Psycholinguistic Databases & Corpora
ARC Nonword Database
Working on a lexical decision task and need some weird nonword foils? Hmmm... but what if I need to specify some weird orthotactic constraints on my nonword stimuli? Never fear. The bulk of the work has been done for you with the ARC nonword database. Link here
This visually stunning and beautifully crafted database is from Professors Naomi Casselli, Zed Sevcikova Sehyr, Ariel Cohen-Goldberg, & Karen Emmorey. ASL-LEX provides lexical and phonological properties for about 1,000 signs of American Sign Language, including iconicity, frequency, and many other variables.
calgary semantic decision project and embodied cognition ratings
These category decision norms and embodiment ratings are from the awesome Penny Pexman's group. Link here. I'm such a fan of their group's work both in abstract words and sound symbolism.
concreteness ratings for 40k English Lemmas (Brysbaert et al., 2014)
Here's a mammoth set of word concreteness ratings from the great Marc Brysbaert and colleagues. Visit here.
corpus of contemporary english
The Corpus of Contemporary American English (COCA) is the largest freely-available corpus of English. Visit here.
english lexicon project
Here's another bread-and-butter psycholinguistic database from Professor David Balota at Washington University in Saint Louis. This monster has trial level naming and lexical decision data for zillions of English words. Visit the ELP here.
English noun imageability & phonology dataset
This is a psycholinguistic database reflecting phonological, lexical, and semantic attributes for a large set of English nouns (N=2877). I created this as part of my doctoral dissertation in 2005 [download database here] [article here].
glasgow psycholinguistic norms (imageability, valence, etc.)
Normative ratings for 5,553 English words on nine psycholinguistic dimensions: arousal, valence, dominance, concreteness, imageability, familiarity, age of acquisition, semantic size, and gender association. Link here.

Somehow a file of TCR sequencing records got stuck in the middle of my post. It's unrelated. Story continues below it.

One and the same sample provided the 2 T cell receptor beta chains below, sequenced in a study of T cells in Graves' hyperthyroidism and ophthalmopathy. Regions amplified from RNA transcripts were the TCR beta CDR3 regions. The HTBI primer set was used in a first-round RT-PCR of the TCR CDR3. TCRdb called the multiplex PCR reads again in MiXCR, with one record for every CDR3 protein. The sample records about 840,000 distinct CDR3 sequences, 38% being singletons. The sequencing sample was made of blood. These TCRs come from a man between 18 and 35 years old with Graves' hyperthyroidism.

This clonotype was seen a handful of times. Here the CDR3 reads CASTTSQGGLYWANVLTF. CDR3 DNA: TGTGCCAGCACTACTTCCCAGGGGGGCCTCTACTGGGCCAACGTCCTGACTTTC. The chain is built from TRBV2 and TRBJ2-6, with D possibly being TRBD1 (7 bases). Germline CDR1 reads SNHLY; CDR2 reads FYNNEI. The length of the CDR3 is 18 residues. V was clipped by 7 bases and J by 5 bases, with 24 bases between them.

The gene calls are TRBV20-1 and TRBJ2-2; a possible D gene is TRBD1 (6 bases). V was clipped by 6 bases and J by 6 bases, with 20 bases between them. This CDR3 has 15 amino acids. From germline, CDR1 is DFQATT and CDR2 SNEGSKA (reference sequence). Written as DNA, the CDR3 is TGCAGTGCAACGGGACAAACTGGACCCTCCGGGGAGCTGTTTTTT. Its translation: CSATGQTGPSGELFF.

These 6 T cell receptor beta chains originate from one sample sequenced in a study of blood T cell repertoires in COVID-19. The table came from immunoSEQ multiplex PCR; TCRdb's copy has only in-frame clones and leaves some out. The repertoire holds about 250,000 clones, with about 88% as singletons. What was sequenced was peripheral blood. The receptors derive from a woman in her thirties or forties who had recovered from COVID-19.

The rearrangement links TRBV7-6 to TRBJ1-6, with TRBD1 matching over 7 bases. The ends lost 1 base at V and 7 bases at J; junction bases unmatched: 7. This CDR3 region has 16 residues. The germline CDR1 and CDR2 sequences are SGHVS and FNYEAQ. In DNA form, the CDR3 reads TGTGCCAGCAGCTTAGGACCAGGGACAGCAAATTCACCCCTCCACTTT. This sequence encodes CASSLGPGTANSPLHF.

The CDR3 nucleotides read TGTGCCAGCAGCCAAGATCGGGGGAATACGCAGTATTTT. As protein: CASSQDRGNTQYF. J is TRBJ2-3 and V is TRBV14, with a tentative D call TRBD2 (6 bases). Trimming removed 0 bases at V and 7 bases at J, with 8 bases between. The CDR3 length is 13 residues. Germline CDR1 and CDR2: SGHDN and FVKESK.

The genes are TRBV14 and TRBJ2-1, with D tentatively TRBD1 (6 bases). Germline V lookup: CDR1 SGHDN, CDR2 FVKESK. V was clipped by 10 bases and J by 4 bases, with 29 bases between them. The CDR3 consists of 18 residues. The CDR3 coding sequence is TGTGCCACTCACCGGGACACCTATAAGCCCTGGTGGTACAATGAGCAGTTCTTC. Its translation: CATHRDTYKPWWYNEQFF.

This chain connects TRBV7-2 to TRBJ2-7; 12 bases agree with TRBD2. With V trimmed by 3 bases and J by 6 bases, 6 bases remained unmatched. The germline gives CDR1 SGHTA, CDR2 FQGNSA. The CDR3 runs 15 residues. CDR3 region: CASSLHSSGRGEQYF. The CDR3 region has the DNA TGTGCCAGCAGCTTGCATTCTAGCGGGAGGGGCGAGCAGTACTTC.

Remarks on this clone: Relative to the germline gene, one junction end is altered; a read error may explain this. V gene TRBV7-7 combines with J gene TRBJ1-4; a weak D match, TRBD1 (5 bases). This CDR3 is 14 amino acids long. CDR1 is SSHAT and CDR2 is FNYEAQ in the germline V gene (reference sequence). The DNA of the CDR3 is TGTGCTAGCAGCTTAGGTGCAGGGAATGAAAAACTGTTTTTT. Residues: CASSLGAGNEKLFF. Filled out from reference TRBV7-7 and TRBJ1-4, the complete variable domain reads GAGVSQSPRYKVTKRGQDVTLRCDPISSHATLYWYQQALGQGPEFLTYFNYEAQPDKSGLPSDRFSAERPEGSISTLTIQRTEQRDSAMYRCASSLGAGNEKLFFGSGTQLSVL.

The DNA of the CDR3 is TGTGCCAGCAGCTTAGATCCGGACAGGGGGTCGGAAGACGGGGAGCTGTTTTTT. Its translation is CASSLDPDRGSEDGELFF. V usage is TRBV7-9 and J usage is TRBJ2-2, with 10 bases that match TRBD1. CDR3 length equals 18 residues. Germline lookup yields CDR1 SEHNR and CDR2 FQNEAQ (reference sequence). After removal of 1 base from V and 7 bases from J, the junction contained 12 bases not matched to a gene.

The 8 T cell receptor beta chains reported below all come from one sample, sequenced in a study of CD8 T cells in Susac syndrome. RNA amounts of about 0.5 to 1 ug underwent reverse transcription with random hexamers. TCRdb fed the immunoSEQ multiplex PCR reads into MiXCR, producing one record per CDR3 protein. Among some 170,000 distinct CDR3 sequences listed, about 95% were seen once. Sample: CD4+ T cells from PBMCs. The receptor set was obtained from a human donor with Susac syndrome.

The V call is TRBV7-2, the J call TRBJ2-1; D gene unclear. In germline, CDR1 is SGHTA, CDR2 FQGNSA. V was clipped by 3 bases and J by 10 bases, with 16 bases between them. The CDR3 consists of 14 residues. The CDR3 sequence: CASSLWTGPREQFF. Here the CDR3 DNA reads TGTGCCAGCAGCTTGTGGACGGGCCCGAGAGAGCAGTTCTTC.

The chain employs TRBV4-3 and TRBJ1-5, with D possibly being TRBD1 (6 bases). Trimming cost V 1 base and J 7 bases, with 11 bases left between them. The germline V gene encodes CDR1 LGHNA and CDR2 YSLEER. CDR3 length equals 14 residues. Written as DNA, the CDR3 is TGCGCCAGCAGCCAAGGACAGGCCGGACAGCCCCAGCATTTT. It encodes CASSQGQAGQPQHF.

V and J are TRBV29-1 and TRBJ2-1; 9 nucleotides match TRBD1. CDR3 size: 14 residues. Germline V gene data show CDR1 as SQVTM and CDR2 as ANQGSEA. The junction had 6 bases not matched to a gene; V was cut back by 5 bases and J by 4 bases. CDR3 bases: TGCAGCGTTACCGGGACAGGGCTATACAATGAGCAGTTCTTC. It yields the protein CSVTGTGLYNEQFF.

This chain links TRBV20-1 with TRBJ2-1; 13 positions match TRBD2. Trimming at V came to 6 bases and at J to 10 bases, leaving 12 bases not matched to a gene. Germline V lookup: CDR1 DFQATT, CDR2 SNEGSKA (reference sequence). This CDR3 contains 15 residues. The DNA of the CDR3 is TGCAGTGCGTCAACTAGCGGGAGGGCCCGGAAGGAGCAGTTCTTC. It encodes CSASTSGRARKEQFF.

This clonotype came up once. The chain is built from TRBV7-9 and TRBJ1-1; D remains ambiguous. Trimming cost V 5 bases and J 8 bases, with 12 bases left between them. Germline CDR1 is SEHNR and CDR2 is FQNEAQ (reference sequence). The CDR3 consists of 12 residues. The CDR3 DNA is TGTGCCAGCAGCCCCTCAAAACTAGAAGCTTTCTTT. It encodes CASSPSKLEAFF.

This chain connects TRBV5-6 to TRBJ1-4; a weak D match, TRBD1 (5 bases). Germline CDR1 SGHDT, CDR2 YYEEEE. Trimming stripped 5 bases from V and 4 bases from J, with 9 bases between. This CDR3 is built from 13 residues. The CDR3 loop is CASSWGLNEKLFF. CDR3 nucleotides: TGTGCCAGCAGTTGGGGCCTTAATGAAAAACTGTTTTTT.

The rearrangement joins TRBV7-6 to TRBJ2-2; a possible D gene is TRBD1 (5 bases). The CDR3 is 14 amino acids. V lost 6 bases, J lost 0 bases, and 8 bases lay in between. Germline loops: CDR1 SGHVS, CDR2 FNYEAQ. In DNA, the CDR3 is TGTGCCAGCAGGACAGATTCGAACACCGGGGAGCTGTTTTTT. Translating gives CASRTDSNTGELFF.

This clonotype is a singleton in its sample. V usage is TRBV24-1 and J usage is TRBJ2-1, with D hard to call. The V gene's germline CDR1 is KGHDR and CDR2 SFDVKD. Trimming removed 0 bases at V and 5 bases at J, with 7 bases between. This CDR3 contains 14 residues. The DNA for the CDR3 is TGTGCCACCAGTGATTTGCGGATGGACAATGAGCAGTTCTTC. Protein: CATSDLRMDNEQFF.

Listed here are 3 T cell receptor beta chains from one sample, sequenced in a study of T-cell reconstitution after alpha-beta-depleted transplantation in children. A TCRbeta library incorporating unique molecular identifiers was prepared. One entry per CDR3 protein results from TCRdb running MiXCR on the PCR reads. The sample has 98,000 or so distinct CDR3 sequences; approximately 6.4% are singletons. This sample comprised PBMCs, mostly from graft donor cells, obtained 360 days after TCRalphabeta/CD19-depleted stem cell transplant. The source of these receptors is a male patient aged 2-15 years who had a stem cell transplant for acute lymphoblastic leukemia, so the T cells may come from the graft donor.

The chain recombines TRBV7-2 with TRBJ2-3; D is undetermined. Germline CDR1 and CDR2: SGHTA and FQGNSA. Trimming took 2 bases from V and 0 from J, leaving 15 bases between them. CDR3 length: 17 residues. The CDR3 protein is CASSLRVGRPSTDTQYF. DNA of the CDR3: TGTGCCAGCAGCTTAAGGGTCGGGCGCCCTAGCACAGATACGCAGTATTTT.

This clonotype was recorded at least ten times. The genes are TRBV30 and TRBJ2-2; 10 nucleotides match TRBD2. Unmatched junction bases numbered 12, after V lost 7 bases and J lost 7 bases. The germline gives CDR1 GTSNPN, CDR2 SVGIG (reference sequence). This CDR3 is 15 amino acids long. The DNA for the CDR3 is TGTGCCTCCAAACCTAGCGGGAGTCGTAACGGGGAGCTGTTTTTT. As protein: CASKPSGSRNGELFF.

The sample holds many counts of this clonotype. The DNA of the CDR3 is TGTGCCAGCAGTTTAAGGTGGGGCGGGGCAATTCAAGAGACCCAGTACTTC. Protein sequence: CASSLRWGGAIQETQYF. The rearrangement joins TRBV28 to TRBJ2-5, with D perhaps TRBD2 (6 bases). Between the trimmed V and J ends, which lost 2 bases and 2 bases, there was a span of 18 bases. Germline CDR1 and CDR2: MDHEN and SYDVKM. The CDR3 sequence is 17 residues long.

lancaster sensorimotor norms
Here’s a big set of effector-specific norms for many English words. Link here.
mrc psycholinguistic database
Here's the queen mother of all psycholinguistic databases from the MRC/CBU (Cambridge). Many of the measures are a bit too dated at this point (e.g., Kucera frequency norms), but the filtering features, concreteness, familiarity, etc. make this site tough to beat. Click here to visit MRC.
perceptual and affective ratings for 750 abstract and concrete English nouns
Here's a spreadsheet with Mechanical Turk ratings (N>350 people) on 15 different cognitive dimensions for 750 abstract and concrete English nouns. We recently published details of the scaling procedures in Frontiers in Human Neuroscience (see Troche et al, 2014; Crutch et al., 2013).
small world of words: English word association norms for 12,000 words
De Deyne and colleagues have been collecting word association norms a la Doug Nelson’s classic USF norms for the past few years. They now have word associations for 12,000 words. That’s yuge! Their website for data collection is https://smallworldofwords.org/en/. To get ahold of the norms yourself, you should visit https://smallworldofwords.org/en/project/explore
SubtLex American Word Frequency Database
Need frequency values for a list of your stimuli based on a corpus of 50 million words? Dump them into Professor Marc Brysbaert's database, and voila. Link to this awesome psycholinguistic database here.
taboo + common noun corpus
Here's one for the scientific annals (and yes, I did say annal). This is a corpus composed of 480 common English nouns (e.g., bucket) judged on the quality of how they combine with extant profanity (e.g., cunt) to form novel profane compound words (e.g., cuntbucket). For each word, you will find its rating (judged by 21 people) as well as coding across a range of psycholinguistic variables. Download the file in CSV format here.
taboo single word prediction database
Here’s a database of 1205 English high frequency words coded across 22 psycholinguistic variables. The DV in our analyses was tabooness, but you can use this for whatever the hell you want. Download the CSV file here.
Today’s featured entry is “back burner bitch” or Triple B. It’s a friend who is your last resort for hanging out with (but doesn’t know it). Urban dictionary has zillions of these entries. We use the database extensively in our work on taboo word usage.